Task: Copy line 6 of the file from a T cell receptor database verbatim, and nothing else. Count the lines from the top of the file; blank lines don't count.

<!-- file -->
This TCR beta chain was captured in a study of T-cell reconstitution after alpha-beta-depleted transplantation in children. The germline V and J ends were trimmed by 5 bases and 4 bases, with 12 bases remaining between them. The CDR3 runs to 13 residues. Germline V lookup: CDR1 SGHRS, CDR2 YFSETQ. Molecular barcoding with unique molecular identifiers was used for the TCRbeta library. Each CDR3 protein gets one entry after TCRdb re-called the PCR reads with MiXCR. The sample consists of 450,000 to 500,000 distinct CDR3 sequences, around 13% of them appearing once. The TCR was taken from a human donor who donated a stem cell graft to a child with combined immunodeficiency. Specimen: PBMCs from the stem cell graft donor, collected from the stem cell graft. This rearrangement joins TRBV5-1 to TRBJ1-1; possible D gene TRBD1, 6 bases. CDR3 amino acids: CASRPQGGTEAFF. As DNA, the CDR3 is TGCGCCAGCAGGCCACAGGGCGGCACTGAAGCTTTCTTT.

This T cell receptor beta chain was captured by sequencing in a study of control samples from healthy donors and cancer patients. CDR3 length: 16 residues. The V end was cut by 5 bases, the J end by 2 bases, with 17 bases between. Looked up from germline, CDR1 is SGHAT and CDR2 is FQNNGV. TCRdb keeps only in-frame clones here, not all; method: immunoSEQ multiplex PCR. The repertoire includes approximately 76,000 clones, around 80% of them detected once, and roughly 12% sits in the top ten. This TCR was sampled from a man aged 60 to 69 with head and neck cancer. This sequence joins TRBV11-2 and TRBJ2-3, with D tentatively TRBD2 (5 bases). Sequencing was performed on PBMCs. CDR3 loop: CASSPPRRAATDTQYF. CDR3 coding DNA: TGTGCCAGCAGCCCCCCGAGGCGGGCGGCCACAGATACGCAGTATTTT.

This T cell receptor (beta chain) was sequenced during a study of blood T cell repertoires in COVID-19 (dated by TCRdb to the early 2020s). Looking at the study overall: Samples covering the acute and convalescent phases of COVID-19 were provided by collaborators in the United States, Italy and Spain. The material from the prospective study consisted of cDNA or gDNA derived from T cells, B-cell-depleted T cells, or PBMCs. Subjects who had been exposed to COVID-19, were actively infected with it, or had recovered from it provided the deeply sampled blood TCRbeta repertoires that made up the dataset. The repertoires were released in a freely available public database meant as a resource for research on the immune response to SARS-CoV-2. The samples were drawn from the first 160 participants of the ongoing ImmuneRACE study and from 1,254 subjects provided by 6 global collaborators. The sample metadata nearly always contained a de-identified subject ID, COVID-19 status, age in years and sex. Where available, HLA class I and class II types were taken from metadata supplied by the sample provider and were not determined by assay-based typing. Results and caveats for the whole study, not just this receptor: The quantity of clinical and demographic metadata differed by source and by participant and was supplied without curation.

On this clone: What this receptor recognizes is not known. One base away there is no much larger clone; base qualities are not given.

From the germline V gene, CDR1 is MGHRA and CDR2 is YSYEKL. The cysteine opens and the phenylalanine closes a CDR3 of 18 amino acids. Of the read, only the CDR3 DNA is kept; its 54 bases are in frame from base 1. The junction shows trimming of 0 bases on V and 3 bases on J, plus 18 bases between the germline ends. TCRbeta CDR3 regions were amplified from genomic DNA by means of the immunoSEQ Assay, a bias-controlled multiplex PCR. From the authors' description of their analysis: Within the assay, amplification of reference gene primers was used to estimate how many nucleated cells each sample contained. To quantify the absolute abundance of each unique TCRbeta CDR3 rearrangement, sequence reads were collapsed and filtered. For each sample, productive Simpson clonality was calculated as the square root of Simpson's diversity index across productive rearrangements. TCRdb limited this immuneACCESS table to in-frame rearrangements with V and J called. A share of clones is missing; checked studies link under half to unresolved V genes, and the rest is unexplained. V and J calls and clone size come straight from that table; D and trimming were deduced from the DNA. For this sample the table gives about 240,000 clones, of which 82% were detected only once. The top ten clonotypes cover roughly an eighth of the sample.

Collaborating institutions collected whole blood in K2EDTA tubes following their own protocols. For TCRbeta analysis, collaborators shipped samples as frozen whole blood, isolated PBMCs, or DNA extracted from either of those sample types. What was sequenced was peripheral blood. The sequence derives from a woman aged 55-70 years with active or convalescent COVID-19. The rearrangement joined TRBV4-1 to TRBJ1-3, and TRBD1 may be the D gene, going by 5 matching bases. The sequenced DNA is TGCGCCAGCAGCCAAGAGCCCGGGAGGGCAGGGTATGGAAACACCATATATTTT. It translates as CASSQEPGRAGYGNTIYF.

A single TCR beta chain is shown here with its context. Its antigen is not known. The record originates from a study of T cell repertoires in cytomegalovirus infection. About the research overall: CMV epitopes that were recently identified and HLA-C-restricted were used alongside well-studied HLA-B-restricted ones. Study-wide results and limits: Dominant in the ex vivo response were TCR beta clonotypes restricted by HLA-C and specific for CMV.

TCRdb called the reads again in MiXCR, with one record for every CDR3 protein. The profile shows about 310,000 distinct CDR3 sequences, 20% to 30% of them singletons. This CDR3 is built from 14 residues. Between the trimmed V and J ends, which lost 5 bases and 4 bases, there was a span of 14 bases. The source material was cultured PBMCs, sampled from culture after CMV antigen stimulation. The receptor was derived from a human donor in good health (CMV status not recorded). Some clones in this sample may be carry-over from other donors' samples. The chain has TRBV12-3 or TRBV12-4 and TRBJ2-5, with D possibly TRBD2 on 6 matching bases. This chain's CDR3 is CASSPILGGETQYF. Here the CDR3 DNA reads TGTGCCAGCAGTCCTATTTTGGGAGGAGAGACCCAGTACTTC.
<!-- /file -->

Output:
Collaborating institutions collected whole blood in K2EDTA tubes following their own protocols. For TCRbeta analysis, collaborators shipped samples as frozen whole blood, isolated PBMCs, or DNA extracted from either of those sample types. What was sequenced was peripheral blood. The sequence derives from a woman aged 55-70 years with active or convalescent COVID-19. The rearrangement joined TRBV4-1 to TRBJ1-3, and TRBD1 may be the D gene, going by 5 matching bases. The sequenced DNA is TGCGCCAGCAGCCAAGAGCCCGGGAGGGCAGGGTATGGAAACACCATATATTTT. It translates as CASSQEPGRAGYGNTIYF.